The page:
42. August 2, ComputerWorld – (International) Google patches 30 Chrome bugs, adds Instant Pages. Google patched 30 vulnerabilities in Chrome August 2. Fourteen of the 30 vulnerabilities patched were rated "high", the second-most-serious ranking in Google's four-step scoring system, while nine were pegged "medium", and the remaining seven were labeled "low". None of the flaws were ranked "critical", the category usually reserved for bugs that may allow an attacker to escape Chrome's anti-exploit sandbox. Most of the vulnerabilities rated as a high threat — nine of the 14 — were identified as "use-after-free" bugs, a type of memory management flaw that can be exploited to inject attack code. Source:

43. August 2, CNET – (International) Researchers warn of SCADA equipment discoverable via Google. A demonstration August 2 during a Black Hat conference workshop revealed that Supervisory Control and Data Acquisition (SCADA) systems used to run power plants and other critical infrastructure lack many security precautions to keep hackers out, and that operators sometimes advertise their wares on Google search. The chief technology officer at security consultancy FusionX typed in search terms associated with a Programmable Logic Controller (PLC), an embedded computer used for automating functions of electromechanical processes. Among the results was one referencing a "RTU pump status" for a Remote Terminal Unit, such as those used in water treatment plants and pipelines, that appeared to be connected to the Internet. The result also included a password —"1234". Most SCADA protocols do not use encryption or authentication, and they do not have access control built into them or the device itself, said a fellow presenter and founder of Red Tiger Security. This means that when a PLC has a Web server and is connected to the Internet, anyone who can discover the Internet Protocol address can send commands to the device and the commands will be performed. "If that RTU or PLC has large motors connected to it, pumping out water or chemicals, the equipment could be turned off," the Red Tiger Security founder said. "If it was a substation and the power recloser switches were closed, we could break it open and create an (electricity) outage for an entire area or city ... The bottom line is you could cause physical damage to whatever is connected to that PLC." Source:

44. August 1, Help Net Security – (International) A unique malware file is created every half-second. Sophos has released its Mid-Year 2011 Security Threat Report, which reveals that since the beginning of 2011, the company has identified an average of 150,000 malware samples every day. This equates to a unique malware file being created every half-second, a 60 percent increase since 2010. In addition, around 19,000 malicious Web site addresses (URLs) are now identified daily, with 80 percent of those URLs being pages on legitimate Web sites that have been hacked or compromised. High-profile hacking attacks against governments and corporations have dominated the security landscape in 2011. The result is that other security issues that could pose a greater threat to businesses, governments, and consumers have received less attention. Source:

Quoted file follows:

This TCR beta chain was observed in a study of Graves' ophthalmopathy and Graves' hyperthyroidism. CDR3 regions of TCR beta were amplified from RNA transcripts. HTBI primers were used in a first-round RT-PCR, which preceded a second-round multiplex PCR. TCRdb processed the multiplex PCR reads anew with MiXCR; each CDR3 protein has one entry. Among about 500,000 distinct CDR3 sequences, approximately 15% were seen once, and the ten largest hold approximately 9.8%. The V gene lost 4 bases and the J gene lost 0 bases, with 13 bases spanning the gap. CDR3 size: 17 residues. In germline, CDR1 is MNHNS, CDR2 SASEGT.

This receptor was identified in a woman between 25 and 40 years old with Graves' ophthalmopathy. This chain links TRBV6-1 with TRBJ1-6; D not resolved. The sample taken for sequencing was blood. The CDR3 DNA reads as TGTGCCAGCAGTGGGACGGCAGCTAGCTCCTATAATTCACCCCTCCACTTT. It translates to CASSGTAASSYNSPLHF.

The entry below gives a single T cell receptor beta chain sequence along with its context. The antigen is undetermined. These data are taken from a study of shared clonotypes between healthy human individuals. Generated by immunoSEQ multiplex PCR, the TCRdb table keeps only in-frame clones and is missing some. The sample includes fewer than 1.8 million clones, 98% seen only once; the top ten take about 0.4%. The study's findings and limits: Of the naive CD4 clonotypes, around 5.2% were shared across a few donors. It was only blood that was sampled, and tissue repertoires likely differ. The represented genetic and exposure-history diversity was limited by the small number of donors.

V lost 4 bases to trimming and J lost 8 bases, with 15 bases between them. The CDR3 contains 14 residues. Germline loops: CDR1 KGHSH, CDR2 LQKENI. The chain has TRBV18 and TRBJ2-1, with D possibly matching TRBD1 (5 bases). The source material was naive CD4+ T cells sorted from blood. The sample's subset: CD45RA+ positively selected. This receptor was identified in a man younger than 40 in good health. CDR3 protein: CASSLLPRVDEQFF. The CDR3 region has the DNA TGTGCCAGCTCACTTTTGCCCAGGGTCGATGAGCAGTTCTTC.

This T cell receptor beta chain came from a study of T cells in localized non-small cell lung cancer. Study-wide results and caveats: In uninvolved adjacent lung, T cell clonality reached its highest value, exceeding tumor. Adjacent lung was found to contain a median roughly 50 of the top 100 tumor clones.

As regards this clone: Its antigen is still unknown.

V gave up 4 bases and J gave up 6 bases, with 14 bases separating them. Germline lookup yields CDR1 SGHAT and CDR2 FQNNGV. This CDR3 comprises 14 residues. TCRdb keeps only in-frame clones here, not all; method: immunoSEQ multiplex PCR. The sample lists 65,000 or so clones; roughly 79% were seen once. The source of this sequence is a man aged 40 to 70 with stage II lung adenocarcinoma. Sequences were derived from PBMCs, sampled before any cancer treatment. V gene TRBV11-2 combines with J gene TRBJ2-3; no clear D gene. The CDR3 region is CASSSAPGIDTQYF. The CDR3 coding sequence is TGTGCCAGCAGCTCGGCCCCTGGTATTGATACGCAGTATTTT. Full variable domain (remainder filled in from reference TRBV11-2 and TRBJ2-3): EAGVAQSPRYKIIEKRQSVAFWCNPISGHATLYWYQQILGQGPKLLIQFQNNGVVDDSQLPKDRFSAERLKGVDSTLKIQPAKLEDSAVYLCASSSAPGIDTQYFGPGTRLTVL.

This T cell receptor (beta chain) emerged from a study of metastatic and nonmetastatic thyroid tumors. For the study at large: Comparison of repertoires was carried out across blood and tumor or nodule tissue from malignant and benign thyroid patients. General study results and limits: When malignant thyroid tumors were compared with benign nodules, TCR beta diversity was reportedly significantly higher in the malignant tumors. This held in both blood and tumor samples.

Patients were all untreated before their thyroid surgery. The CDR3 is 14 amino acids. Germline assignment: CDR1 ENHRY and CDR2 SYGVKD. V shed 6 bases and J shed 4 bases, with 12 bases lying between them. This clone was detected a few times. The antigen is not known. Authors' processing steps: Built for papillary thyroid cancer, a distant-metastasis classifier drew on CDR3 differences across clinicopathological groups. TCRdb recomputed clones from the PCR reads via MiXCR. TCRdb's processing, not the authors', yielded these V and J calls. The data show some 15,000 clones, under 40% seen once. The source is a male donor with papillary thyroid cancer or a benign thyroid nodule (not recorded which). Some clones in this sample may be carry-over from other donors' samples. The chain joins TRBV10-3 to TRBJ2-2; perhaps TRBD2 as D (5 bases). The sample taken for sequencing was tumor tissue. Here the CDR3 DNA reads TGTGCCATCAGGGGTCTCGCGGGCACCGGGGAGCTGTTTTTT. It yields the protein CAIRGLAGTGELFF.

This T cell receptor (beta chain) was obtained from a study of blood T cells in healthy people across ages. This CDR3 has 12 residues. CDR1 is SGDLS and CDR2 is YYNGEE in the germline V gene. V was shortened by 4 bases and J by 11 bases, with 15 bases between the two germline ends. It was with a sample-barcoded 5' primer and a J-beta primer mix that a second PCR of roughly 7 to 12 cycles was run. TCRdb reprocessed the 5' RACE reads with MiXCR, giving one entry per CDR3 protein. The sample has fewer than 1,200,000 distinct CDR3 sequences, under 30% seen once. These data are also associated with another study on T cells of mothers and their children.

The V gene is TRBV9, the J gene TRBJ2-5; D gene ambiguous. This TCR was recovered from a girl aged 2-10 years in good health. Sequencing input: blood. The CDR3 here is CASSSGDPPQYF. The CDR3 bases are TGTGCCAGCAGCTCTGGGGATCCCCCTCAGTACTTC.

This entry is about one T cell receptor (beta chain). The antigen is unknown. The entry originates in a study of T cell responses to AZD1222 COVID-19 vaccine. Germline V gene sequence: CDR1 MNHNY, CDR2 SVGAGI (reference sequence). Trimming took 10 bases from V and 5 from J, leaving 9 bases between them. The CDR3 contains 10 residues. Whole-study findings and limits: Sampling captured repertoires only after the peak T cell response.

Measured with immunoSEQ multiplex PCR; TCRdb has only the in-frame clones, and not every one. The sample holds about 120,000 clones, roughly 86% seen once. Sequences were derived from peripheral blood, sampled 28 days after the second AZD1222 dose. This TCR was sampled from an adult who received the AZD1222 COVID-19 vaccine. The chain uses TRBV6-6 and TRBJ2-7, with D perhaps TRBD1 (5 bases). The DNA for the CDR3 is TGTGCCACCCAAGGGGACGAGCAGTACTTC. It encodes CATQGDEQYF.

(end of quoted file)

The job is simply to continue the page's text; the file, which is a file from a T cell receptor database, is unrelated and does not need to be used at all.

For another story see item 33 above in the Top Stories

Communications Sector

45. August 2, WMUR 9 Manchester – (New Hampshire) Phone problems fixed for 5 northern NH towns. Communications in five northern New Hampshire communities were back to normal August 2. FairPoint Communications said the problems began the morning of August 2 after an excavator digging on Route 16 damaged a cable. A FairPoint spokesman said August 2 the affected communities were Conway, North Conway, Bartlett, Jackson, and Tamworth. The 911 emergency service worked through the problems, but some calls between towns were cut. A police lieutenant said his department coordinated operations with the Carroll County sheriff's office. Source:

46. August 2, Paducah Sun – (Tennessee; Kentucky) Comcast customers lose service because of severed lines. Only 3 days after local Comcast customers lost service because of severed fiber optic lines in Nortonville, Kentucky, services were cut again July 30 when a fiber optic line was severed in Nashville, Tennessee. A Comcast spokeswoman said a fiber optic line was severed in several places at 1:30 p.m. after a car wreck took down a utility pole in Nashville. Damages to the line resulted in a loss of services to the majority of Comcast customers in the local area. Services were restored by 11 p.m. July 30, the spokeswoman said. Source:

47. August 2, Longview Daily News – (Washington) CenturyLink crews work to restore landline service in Winlock area. About 2,000 customers in the Winlock, Washington, area lost their landline phone service around 2 p.m. August 2. By 3:45 p.m., all but about 200 customers' service had been restored, said a public relations manager for CenturyLink (formerly Qwest). "We do have crews on site and are working on this to restore service as quickly as possible," the spokeswoman, who didn't know the cause of the outage, said. Customers that don't have dial tones should go to 609 Kerron Street in Winlock if they have an emergency and have no cell phones, she said. Source: